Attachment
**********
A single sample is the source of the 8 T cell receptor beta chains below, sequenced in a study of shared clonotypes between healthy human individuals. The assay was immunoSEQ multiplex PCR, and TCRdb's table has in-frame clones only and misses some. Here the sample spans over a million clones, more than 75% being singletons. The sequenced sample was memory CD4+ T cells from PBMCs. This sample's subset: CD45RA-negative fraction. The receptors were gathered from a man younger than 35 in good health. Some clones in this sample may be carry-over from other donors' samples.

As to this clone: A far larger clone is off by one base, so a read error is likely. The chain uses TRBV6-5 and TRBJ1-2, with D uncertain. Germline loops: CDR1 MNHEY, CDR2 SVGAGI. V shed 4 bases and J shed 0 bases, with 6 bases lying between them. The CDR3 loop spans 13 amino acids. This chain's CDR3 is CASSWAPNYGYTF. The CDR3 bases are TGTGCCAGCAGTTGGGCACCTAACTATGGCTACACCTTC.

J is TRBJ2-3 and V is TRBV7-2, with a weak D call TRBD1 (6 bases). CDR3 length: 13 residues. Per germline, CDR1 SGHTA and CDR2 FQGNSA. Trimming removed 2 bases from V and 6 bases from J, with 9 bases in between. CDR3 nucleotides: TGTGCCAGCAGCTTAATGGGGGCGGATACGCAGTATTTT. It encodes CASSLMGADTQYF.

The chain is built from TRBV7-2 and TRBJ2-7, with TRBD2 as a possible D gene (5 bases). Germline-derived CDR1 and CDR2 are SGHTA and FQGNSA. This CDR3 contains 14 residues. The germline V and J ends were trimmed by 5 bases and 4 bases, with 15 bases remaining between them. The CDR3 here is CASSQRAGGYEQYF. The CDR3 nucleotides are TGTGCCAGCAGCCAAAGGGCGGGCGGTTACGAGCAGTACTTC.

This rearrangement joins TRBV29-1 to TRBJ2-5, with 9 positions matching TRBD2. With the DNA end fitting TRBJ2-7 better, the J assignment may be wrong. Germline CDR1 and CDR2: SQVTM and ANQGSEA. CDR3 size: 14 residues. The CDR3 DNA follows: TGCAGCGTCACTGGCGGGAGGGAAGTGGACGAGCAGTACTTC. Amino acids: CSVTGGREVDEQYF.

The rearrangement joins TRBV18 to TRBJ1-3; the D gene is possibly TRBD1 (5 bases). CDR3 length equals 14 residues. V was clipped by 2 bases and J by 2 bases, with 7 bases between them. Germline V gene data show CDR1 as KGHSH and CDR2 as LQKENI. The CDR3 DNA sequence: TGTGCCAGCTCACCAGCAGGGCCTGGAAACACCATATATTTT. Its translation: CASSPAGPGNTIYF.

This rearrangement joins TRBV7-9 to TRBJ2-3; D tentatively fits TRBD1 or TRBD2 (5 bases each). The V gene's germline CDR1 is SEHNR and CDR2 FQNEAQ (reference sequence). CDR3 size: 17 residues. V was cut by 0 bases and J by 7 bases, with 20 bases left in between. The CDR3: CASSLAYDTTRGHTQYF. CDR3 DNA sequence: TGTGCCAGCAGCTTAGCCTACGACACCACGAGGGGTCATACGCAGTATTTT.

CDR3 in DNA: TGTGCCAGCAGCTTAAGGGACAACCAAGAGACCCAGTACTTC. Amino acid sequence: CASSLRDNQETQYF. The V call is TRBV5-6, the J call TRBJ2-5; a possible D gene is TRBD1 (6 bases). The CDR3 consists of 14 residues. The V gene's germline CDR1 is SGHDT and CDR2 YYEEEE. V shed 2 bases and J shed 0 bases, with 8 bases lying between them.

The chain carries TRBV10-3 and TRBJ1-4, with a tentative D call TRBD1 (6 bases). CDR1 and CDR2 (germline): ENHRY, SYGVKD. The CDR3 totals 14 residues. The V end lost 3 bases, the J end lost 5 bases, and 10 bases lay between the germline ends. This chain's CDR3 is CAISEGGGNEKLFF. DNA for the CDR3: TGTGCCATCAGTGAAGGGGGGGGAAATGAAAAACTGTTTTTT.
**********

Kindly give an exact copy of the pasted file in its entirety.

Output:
A single sample is the source of the 8 T cell receptor beta chains below, sequenced in a study of shared clonotypes between healthy human individuals. The assay was immunoSEQ multiplex PCR, and TCRdb's table has in-frame clones only and misses some. Here the sample spans over a million clones, more than 75% being singletons. The sequenced sample was memory CD4+ T cells from PBMCs. This sample's subset: CD45RA-negative fraction. The receptors were gathered from a man younger than 35 in good health. Some clones in this sample may be carry-over from other donors' samples.

As to this clone: A far larger clone is off by one base, so a read error is likely. The chain uses TRBV6-5 and TRBJ1-2, with D uncertain. Germline loops: CDR1 MNHEY, CDR2 SVGAGI. V shed 4 bases and J shed 0 bases, with 6 bases lying between them. The CDR3 loop spans 13 amino acids. This chain's CDR3 is CASSWAPNYGYTF. The CDR3 bases are TGTGCCAGCAGTTGGGCACCTAACTATGGCTACACCTTC.

J is TRBJ2-3 and V is TRBV7-2, with a weak D call TRBD1 (6 bases). CDR3 length: 13 residues. Per germline, CDR1 SGHTA and CDR2 FQGNSA. Trimming removed 2 bases from V and 6 bases from J, with 9 bases in between. CDR3 nucleotides: TGTGCCAGCAGCTTAATGGGGGCGGATACGCAGTATTTT. It encodes CASSLMGADTQYF.

The chain is built from TRBV7-2 and TRBJ2-7, with TRBD2 as a possible D gene (5 bases). Germline-derived CDR1 and CDR2 are SGHTA and FQGNSA. This CDR3 contains 14 residues. The germline V and J ends were trimmed by 5 bases and 4 bases, with 15 bases remaining between them. The CDR3 here is CASSQRAGGYEQYF. The CDR3 nucleotides are TGTGCCAGCAGCCAAAGGGCGGGCGGTTACGAGCAGTACTTC.

This rearrangement joins TRBV29-1 to TRBJ2-5, with 9 positions matching TRBD2. With the DNA end fitting TRBJ2-7 better, the J assignment may be wrong. Germline CDR1 and CDR2: SQVTM and ANQGSEA. CDR3 size: 14 residues. The CDR3 DNA follows: TGCAGCGTCACTGGCGGGAGGGAAGTGGACGAGCAGTACTTC. Amino acids: CSVTGGREVDEQYF.

The rearrangement joins TRBV18 to TRBJ1-3; the D gene is possibly TRBD1 (5 bases). CDR3 length equals 14 residues. V was clipped by 2 bases and J by 2 bases, with 7 bases between them. Germline V gene data show CDR1 as KGHSH and CDR2 as LQKENI. The CDR3 DNA sequence: TGTGCCAGCTCACCAGCAGGGCCTGGAAACACCATATATTTT. Its translation: CASSPAGPGNTIYF.

This rearrangement joins TRBV7-9 to TRBJ2-3; D tentatively fits TRBD1 or TRBD2 (5 bases each). The V gene's germline CDR1 is SEHNR and CDR2 FQNEAQ (reference sequence). CDR3 size: 17 residues. V was cut by 0 bases and J by 7 bases, with 20 bases left in between. The CDR3: CASSLAYDTTRGHTQYF. CDR3 DNA sequence: TGTGCCAGCAGCTTAGCCTACGACACCACGAGGGGTCATACGCAGTATTTT.

CDR3 in DNA: TGTGCCAGCAGCTTAAGGGACAACCAAGAGACCCAGTACTTC. Amino acid sequence: CASSLRDNQETQYF. The V call is TRBV5-6, the J call TRBJ2-5; a possible D gene is TRBD1 (6 bases). The CDR3 consists of 14 residues. The V gene's germline CDR1 is SGHDT and CDR2 YYEEEE. V shed 2 bases and J shed 0 bases, with 8 bases lying between them.

The chain carries TRBV10-3 and TRBJ1-4, with a tentative D call TRBD1 (6 bases). CDR1 and CDR2 (germline): ENHRY, SYGVKD. The CDR3 totals 14 residues. The V end lost 3 bases, the J end lost 5 bases, and 10 bases lay between the germline ends. This chain's CDR3 is CAISEGGGNEKLFF. DNA for the CDR3: TGTGCCATCAGTGAAGGGGGGGGAAATGAAAAACTGTTTTTT.